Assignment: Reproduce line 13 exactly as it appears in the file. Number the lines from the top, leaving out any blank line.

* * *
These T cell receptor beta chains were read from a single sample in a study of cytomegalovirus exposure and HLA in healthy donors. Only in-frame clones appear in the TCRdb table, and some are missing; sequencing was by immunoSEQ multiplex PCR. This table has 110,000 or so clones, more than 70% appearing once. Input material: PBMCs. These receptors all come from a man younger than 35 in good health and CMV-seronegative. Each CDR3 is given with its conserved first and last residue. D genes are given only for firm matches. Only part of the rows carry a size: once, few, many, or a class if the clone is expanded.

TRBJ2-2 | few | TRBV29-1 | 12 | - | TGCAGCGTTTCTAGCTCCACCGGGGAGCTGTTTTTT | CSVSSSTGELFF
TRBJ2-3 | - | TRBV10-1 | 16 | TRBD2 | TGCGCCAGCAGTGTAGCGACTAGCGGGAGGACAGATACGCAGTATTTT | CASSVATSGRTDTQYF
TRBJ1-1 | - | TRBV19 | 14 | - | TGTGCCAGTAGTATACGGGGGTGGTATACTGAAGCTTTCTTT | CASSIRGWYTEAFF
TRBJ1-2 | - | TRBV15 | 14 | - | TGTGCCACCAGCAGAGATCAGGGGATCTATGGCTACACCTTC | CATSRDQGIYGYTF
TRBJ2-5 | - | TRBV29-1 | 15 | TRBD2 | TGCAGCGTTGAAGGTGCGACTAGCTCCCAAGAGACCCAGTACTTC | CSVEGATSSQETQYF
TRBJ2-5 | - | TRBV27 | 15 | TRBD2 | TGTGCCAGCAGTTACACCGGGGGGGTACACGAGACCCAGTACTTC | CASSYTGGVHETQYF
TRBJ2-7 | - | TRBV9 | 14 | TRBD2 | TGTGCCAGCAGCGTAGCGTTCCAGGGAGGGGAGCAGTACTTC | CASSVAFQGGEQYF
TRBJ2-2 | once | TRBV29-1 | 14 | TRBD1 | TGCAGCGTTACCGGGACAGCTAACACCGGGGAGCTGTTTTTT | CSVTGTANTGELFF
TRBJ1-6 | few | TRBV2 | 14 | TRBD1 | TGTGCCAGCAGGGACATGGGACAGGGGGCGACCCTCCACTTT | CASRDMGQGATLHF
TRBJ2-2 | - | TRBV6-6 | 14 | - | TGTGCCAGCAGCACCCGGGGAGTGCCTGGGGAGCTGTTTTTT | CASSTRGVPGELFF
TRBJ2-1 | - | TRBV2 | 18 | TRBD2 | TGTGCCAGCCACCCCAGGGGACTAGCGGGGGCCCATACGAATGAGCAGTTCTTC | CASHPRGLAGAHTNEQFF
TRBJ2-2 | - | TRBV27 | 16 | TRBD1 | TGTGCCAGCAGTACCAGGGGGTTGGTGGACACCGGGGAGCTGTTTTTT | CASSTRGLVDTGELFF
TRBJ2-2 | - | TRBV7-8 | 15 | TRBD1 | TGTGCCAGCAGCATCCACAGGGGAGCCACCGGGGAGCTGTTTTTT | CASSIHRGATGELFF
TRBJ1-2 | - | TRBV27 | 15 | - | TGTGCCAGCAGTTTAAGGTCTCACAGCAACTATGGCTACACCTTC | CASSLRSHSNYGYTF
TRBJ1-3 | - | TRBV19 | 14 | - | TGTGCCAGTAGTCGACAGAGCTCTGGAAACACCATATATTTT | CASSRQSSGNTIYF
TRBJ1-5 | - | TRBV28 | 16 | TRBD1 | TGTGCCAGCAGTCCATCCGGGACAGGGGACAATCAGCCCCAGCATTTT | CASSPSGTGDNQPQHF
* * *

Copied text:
TRBJ2-2 | - | TRBV27 | 16 | TRBD1 | TGTGCCAGCAGTACCAGGGGGTTGGTGGACACCGGGGAGCTGTTTTTT | CASSTRGLVDTGELFF